The Minister of Finance, Mr Ken Ofori-Atta, has given an assurance that the government will ensure macro-economic stability through sound and prudent fiscal policy management.
He said the ministry would be guided by the Public Financial Management Act (PFMA) 2016 (Act 921) to a more robust framework for macro-fiscal policy formulation, control and management of all public funds.
“My team and I are committed to delivering that. We believe that if we achieve macro-economic stability and direct economic policy through allocative efficiency, we will create the necessary environment and opportunities for the private sector to take advantage and work,” he said at the opening of a two-day National Policy Summit (NPS) in Accra yesterday.
The PFMA seeks to regulate the financial management of the public sector by defining the responsibilities of persons entrusted with the management and control of public funds, assets, liabilities and resources to ensure that public funds are sustainable and consistent with the level of public debt.
Mr Ofori-Atta said the ministry was not only implementing sound policies “but also working at transforming the institution, so that we can deliver better services”.
“We are building a new image, value system and culture; a culture of integrity, service and care,” he stressed.
In pursuit of that, he said, the latest budget was aimed at sowing the seeds for growth and jobs, ensuring fiscal discipline, creating fiscal space, reprioritising government expenditure, promoting prudent use and care of the public resources, as well as ensuring improved service delivery.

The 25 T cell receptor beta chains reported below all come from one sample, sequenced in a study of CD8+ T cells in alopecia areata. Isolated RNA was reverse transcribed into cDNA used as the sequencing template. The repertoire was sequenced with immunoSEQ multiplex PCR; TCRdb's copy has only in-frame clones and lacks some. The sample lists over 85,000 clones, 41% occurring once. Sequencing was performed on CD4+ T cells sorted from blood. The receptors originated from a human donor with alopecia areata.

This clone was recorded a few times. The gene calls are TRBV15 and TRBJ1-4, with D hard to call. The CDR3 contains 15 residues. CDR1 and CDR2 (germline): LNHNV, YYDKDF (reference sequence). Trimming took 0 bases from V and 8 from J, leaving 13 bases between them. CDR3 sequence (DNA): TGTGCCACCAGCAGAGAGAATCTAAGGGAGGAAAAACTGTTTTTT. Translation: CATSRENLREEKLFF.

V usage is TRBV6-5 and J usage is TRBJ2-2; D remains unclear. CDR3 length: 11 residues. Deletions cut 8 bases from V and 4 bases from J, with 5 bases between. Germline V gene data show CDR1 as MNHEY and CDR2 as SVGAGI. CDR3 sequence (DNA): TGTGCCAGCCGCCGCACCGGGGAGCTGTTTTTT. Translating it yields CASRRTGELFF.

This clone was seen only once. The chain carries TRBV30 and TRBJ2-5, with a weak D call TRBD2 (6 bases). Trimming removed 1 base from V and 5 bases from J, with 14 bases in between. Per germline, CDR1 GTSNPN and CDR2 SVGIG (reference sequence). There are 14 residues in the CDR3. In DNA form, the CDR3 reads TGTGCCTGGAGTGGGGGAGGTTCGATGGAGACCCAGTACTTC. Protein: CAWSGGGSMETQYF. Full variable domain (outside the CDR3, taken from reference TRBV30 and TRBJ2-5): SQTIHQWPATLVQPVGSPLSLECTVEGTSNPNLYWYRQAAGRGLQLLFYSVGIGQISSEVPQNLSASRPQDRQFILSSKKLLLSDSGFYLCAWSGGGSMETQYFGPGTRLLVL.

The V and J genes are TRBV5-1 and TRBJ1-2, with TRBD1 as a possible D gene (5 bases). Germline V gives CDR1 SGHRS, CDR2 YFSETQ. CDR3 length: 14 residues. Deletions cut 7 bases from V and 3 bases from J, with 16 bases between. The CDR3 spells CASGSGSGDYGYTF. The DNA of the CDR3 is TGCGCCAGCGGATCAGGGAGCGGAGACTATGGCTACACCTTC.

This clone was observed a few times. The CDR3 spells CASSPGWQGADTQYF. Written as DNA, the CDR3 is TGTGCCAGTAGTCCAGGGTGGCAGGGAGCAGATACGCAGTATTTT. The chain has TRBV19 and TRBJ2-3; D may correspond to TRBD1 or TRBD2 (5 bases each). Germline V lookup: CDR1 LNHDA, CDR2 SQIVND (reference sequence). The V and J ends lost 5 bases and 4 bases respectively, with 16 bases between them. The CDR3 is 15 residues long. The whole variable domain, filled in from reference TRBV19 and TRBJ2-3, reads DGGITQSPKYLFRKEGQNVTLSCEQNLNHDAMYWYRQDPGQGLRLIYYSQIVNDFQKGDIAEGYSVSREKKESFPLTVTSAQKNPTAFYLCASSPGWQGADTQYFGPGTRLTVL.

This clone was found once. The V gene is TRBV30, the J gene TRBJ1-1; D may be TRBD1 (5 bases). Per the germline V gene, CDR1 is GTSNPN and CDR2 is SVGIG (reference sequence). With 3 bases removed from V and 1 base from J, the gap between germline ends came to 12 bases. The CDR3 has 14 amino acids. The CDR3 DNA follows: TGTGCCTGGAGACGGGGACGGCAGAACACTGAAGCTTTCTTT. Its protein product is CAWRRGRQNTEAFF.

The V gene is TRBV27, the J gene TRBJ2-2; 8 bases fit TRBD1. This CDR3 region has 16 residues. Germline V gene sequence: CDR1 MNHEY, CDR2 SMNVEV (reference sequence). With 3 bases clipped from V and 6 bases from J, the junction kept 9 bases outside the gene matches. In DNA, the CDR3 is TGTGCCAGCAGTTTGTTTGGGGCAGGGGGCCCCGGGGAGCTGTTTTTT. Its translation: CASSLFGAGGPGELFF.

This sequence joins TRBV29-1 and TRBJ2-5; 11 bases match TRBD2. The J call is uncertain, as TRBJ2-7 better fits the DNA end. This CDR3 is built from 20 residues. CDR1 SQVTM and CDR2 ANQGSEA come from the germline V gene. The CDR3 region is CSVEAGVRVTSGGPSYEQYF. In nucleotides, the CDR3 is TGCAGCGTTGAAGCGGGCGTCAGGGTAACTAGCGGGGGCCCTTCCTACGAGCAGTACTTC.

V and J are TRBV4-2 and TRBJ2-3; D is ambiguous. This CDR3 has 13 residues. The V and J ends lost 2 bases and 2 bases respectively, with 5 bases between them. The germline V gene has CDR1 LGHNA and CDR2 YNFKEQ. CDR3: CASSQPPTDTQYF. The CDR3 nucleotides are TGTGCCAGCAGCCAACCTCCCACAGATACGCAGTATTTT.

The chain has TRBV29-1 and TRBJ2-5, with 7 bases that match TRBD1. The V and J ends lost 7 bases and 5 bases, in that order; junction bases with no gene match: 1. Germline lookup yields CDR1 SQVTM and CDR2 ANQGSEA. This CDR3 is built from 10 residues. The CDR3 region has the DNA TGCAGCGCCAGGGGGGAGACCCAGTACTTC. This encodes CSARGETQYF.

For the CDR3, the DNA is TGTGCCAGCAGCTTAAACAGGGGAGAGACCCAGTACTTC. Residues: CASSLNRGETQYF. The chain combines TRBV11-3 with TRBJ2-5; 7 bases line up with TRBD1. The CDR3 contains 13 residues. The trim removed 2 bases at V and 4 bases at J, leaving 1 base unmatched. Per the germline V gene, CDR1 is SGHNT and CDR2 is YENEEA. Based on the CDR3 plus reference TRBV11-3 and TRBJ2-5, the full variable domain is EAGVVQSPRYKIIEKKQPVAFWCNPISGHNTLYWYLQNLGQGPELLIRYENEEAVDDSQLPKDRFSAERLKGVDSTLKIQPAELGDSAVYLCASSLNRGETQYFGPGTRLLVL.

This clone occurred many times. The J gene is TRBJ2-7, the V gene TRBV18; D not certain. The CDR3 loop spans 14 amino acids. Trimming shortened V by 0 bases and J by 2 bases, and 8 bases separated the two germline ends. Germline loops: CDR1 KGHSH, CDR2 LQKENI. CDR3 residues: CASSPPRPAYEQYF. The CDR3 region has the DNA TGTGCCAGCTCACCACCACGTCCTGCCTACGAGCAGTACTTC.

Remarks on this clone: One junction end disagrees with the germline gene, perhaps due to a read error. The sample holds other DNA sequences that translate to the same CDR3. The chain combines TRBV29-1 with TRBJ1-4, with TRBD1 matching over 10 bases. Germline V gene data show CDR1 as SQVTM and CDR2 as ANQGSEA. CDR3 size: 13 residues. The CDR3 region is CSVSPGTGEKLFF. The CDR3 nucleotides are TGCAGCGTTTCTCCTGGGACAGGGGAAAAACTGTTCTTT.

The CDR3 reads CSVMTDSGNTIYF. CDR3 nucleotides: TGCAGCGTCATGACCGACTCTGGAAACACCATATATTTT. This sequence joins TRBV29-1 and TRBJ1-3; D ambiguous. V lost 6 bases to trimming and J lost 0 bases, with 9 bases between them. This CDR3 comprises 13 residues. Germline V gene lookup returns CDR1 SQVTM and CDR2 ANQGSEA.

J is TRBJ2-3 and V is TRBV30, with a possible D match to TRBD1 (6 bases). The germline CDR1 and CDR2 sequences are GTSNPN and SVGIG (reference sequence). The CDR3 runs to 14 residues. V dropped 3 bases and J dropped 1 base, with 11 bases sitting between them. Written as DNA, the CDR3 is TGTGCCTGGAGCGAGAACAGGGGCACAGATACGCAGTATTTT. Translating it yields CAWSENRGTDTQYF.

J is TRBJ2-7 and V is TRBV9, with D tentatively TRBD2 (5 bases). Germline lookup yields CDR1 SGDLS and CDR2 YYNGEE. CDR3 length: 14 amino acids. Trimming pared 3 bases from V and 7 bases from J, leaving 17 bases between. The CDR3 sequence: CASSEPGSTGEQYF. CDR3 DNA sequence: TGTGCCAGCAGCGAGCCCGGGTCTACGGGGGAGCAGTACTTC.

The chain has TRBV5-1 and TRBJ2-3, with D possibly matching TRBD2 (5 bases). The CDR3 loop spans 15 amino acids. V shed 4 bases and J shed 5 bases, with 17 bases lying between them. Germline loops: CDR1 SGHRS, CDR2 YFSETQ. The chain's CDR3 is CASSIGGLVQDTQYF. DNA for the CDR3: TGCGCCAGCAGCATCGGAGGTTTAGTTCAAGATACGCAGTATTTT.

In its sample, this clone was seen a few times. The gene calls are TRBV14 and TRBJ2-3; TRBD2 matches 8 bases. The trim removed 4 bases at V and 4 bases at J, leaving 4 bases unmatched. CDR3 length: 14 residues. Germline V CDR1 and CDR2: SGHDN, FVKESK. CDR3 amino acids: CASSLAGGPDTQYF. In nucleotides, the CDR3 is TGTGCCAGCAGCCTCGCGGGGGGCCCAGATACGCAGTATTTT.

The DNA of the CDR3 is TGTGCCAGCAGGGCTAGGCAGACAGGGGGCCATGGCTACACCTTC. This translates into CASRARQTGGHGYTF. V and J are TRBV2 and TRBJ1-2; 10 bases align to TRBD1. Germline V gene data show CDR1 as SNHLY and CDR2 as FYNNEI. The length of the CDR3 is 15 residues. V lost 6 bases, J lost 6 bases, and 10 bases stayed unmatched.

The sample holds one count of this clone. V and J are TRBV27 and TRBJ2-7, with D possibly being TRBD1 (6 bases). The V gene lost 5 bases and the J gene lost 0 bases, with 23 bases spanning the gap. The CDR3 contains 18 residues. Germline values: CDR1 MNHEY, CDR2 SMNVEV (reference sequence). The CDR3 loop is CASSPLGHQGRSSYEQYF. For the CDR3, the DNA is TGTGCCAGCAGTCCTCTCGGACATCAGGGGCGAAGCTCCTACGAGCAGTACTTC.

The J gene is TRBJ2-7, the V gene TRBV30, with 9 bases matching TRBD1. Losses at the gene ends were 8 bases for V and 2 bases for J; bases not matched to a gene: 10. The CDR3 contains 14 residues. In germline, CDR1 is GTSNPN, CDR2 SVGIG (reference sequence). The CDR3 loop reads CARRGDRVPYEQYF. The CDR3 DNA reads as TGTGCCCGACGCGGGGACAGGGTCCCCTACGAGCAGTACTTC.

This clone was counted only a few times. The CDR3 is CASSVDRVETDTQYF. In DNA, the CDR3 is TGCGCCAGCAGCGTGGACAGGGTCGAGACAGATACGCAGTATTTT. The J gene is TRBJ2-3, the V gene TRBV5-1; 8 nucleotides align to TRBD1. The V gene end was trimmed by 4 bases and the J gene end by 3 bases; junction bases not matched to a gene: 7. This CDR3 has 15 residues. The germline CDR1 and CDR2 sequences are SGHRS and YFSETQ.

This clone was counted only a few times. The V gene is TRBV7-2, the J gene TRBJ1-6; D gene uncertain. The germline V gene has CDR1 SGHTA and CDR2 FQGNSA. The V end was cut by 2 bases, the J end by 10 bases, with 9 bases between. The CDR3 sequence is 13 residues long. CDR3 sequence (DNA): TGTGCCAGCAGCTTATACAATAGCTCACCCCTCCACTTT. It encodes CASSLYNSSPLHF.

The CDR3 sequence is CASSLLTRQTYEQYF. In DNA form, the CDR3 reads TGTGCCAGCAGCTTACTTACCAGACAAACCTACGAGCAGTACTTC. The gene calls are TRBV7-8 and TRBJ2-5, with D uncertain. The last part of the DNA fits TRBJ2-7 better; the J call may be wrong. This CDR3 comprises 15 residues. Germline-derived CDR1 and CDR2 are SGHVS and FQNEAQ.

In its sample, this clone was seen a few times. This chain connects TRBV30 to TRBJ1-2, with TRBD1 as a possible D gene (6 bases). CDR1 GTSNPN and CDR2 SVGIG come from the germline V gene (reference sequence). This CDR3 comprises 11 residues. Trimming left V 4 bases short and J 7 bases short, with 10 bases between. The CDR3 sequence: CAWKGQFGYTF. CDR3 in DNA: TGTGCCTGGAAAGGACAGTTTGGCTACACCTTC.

To deliver these, he said, the Finance Ministry was focusing on five pillars, namely: focus on reforms, including revenue, expenditure, debt and wage management and earmarking of revenue.
Mr Ofori-Atta said the challenge with the economy had to do with spending more than what was generated, as well as borrowing to finance those expenditures.
“Over the years, revenue generation has become stagnant due to many factors. In the meantime, we earmarked a significant portion of the revenues. Added to that is an increasing expenditure, especially in wages and salaries and interest payment,” the minister noted.
Challenges and solution
He said the situation led to very limited investment in the critical sectors of the economy, provision of needed infrastructure and investment in the real sector to generate and facilitate economic activity and create opportunities for people.
“What we saw was a persistent and consistent decline in economic activity and increased unemployment. The impact was high inflation, high and unstable exchange rates, high interest rate and short, scarce and expensive credit for private sector to invest.
“This situation was compounded by poor service delivery and complex and unfriendly regulatory requirement with regard to business licensing and granting of permits. This led to a loss of confidence by investors and the private sector,” he stated.
Mr Ofori-Atta said the government was determined to change that narrative by working around five key pillars to increase revenue, reduce exemptions, stop leakages, simplify tax process to ensure compliance, control expenditure, implement the PFMA, as well as strengthen commitment to control, among other initiatives.